Day 4

Day 4 of the Siege:

Social distancing seems to be taking place in the animal kingdom also. I have been watching my neighbor’s stray cats…and they have their own hierarchy. I watched one little guy get completely shunned by the community…and I knew…I knew he was going to be my special little guy.

At first he was a little standoffish and not wanting to be friends…but with some coaxing and food, I managed to get him into the house.

I know we’re going to be best friends.

I took a picture of him to show you his bright smile.

Ear To The Rail

This is story that may or may not have happened in the summer of 2018 on a motorcycle trip with a few good friends. This story is fictional to any readers (or wives) who wish to use it against any of these supposed friends of mine. Places, names, and my memory has been altered to protect those who may (or may not) have done these things.

In the summer of 2018, there was a group of us riding motorcycles in Kentucky. We were adventure riding…it’s riding dual sports with all your camping gear packed in saddle bags. It’s great fun on and off-road. If you’re familiar with the Wildcat Memorial in the Livingston area, there’s a good size stream (or small river) called Rockcastle River. It’s usually about 50 feet across and depending on recent rain, Rockcastle can be about a foot deep, or it can be over 4 feet deep where a 4 wheel drive road crosses over it. Yes, you read that right, part of the road goes through the river.

This river can be a problem when crossing on motorcycles. If the water is under 2 feet deep, you’re probably ok…but if the water is over that…you risk water getting into your engine and killing it. More than one person in our extended network has had problems. One trip I had taken with a couple of these guys had ended when Kyle swore his bike could make it across only to drop into a deeper hole about 3/4 of the way across and his engine air intake took in water when his seat disappeared below the water line. For the next 3 hours we fruitlessly tried to revive the drowned bike, only to have to get the trailer and tow it home. Brian had also dunked his bike on this very crossing on a different trip.

We like to ride off-road on these trips as much as possible…Wildcat area has some fun gravel roads and places to ‘play’ but it’s kind of a dead end if you get to the Rockcastle and have to turn back. Backtracking will cost you about 30 minute to get to the same place across the river.

On this particular trip, we came down the hill from the Wildcat Memorial, crossed over the train tracks and came to the edge of the stream. We shut the bikes off, walked the banks and studied the depths…we cracked and had a beer as we sat under the shade for a minute. We had some decisions to make as lunch was becoming more and more on our minds.

Where we decided to go was 10 minutes across that creek…but a good 30 minutes to backtrack the road we had just come down. No one thought it was a good idea to cross the creek, but no one wanted to backtrack either. We sat there for a minute.

Two of the guys walked back up the road 70 feet to a railroad track behind us while a few of us were taking one last hard look at the stream.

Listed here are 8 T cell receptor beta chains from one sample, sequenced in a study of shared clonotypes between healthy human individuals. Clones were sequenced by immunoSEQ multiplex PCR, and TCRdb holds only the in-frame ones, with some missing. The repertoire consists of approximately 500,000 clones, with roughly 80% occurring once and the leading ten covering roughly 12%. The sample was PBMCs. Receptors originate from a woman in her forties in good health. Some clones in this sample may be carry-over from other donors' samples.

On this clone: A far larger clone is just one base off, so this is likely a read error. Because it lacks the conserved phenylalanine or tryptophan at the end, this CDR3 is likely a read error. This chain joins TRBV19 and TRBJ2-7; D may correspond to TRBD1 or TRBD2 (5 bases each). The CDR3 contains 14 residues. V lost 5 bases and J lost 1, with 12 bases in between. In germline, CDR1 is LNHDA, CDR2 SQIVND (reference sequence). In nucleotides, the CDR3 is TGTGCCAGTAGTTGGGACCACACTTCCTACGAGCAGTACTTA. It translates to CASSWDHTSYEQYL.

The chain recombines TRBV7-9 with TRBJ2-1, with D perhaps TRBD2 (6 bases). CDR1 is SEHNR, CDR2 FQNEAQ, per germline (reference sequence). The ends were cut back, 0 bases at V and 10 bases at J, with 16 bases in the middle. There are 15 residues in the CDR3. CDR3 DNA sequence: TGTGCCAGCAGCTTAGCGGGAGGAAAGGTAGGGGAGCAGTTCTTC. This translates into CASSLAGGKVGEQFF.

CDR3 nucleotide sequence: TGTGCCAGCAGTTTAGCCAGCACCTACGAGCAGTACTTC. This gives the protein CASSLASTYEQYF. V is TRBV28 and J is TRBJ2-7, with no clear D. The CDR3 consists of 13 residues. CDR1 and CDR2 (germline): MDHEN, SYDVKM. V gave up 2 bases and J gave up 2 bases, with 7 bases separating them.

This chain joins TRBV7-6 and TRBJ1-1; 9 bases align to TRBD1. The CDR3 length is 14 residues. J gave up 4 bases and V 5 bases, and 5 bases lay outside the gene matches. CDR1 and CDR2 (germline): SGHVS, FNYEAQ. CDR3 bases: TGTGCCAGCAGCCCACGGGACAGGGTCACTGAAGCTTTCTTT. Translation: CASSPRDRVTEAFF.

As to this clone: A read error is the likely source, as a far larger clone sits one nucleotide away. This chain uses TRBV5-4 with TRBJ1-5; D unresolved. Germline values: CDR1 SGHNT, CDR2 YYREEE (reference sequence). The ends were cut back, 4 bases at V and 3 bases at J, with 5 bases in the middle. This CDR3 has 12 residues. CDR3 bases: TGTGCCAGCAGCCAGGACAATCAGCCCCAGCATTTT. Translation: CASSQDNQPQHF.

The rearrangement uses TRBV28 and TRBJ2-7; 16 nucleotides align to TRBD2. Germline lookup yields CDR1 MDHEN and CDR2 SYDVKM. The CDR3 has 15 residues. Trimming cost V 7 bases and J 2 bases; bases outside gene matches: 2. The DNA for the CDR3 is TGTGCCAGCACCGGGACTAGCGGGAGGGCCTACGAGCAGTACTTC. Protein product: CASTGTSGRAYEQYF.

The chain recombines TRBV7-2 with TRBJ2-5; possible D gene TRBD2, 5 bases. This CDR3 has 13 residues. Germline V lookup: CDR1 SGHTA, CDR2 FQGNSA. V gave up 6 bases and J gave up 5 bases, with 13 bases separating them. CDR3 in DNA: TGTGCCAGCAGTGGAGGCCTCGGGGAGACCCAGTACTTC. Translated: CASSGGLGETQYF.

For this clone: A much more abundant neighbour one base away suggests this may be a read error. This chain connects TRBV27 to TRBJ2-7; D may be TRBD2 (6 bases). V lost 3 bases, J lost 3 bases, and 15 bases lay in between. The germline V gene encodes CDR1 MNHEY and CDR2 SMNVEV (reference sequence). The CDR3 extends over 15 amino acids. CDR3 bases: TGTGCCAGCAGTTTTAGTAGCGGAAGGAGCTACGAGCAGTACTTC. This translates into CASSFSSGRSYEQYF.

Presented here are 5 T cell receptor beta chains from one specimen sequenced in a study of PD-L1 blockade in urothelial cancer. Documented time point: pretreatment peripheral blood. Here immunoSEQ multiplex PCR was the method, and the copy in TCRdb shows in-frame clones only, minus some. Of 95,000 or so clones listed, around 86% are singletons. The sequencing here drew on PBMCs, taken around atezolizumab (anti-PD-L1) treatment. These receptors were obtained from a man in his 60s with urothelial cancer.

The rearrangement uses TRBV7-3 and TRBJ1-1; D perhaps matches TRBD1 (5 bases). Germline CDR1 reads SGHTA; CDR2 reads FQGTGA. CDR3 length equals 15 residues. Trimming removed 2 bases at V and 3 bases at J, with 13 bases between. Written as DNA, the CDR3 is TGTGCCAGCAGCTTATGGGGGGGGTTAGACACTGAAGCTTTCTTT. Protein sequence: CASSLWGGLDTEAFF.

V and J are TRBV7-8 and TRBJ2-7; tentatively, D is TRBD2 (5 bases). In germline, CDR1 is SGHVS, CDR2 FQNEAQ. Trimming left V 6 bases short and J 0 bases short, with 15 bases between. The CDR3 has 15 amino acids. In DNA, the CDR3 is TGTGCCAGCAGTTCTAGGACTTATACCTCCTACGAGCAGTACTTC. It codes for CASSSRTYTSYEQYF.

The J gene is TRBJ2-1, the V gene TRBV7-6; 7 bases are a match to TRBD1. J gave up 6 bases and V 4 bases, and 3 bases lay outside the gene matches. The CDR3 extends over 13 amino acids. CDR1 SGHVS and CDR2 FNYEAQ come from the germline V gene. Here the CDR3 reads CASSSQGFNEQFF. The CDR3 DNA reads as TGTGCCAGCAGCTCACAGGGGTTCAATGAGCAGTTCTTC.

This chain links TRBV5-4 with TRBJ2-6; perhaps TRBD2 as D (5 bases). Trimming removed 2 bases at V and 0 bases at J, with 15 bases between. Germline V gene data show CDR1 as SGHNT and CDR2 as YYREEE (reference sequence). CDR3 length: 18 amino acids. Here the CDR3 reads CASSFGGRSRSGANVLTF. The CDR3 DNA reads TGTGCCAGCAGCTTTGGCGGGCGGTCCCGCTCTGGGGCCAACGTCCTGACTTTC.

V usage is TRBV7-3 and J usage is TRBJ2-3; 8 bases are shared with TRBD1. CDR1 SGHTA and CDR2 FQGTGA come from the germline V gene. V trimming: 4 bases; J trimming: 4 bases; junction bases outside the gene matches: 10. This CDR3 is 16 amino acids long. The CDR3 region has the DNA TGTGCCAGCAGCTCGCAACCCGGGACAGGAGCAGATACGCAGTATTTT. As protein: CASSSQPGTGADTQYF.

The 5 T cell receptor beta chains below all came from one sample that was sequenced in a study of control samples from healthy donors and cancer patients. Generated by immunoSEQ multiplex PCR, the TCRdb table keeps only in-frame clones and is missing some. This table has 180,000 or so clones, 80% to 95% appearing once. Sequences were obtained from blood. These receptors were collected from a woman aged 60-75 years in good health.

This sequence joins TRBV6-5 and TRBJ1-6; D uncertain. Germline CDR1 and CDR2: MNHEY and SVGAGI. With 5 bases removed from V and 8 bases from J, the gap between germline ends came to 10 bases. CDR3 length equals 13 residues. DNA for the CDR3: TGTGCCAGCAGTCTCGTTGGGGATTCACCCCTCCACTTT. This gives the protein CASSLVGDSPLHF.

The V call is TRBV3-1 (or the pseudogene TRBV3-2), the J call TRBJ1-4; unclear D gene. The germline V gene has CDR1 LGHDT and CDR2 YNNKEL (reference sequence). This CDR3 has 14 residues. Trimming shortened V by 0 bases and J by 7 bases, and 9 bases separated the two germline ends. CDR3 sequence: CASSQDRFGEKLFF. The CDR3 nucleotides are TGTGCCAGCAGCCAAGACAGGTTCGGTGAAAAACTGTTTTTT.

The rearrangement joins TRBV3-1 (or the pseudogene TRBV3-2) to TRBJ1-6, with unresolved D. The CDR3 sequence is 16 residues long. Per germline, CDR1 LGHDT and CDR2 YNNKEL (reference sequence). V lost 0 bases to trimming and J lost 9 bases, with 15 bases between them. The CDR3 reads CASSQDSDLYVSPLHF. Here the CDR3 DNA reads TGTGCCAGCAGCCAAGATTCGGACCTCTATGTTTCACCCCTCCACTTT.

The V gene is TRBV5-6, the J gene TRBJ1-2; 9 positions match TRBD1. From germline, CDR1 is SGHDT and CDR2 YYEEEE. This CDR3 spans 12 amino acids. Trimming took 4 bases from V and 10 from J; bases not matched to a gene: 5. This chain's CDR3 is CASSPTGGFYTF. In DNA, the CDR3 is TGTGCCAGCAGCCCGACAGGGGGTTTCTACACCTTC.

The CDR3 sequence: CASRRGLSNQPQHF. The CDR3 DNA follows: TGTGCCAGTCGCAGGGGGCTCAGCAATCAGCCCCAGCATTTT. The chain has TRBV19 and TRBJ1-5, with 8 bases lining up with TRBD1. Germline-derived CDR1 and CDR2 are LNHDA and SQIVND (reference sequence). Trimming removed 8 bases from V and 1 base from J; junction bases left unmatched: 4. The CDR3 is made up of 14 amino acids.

Those two came back and offered up a third option.

We could cross on the railroad bridge.

We could do… what…???
Ok, that was crazy enough to justify taking a look. We put our gear and helmets on…we rode up to the railroad tracks and looked across it.

The railroad track that ran perpendicular to the road we were on, then became a bridge that crossed over the stream, and then became part of the land again as the bridge ended and continued across the paved road on the other side that ran along the banks on the other side. The train bridge was about 120 yards from our point to the other side where you would ride off onto an embankment parking area on the other side. About 30 yards beyond that, the track wound around the corner of a hill to where you could not see. From where we stood on the track, there was a steep slope down to the water of the Rockcastle, a good distance across, and then rose again on the other side….I’d guess the bridge stood off the water 20 feet…and I would guess the water under the bridge to be very shallow to maybe 4-5 feet deep in the deeper parts.

The top surface of the bridge itself was about 14’ wide (I’m guessing) divided into thirds with all loose gravel base and large metal parallel rails that rose out of the gravel a good 6 inches.. The outer third was gravel with a meager single hand rail for maintenance crew, followed by the middle third between the raised rails that was loose gravel, and then the other side with another single meager handrail.

If you rode down the center of the bridge you had to contend with the rails. They stuck out of the gravel maybe 6 inches and would be great to guide someone down the center of the tracks…but if the need to get out of the tracks arose, they might prove to be difficult to get over them and out of the way if needed. The outer edges had enough space to ride on, and I suspect that you could stand on the very outer edges of the gravel and the train would not hit you, but you would have to be way out on the edge of the bridge and the lack of guardrails and the height, not to mention a train running by you would be unnerving. It could be done, but it was going to be a little scary too.

We all stood there, studying the track, talking it through, and reading the obligatory “you will die crossing the bridge” warnings followed by the “if you don’t die all the way, we’ll put whatever is left of you in jail” sign.

As we stood there, a red pickup truck drove off the road on the other side and stopped next to the tracks like he was waiting for someone or something. We watched the driver, he watched us. Was he police? Was he some kind of railroad FBI? He started eating his lunch and we went back to thinking through our Nitro Circus stunt.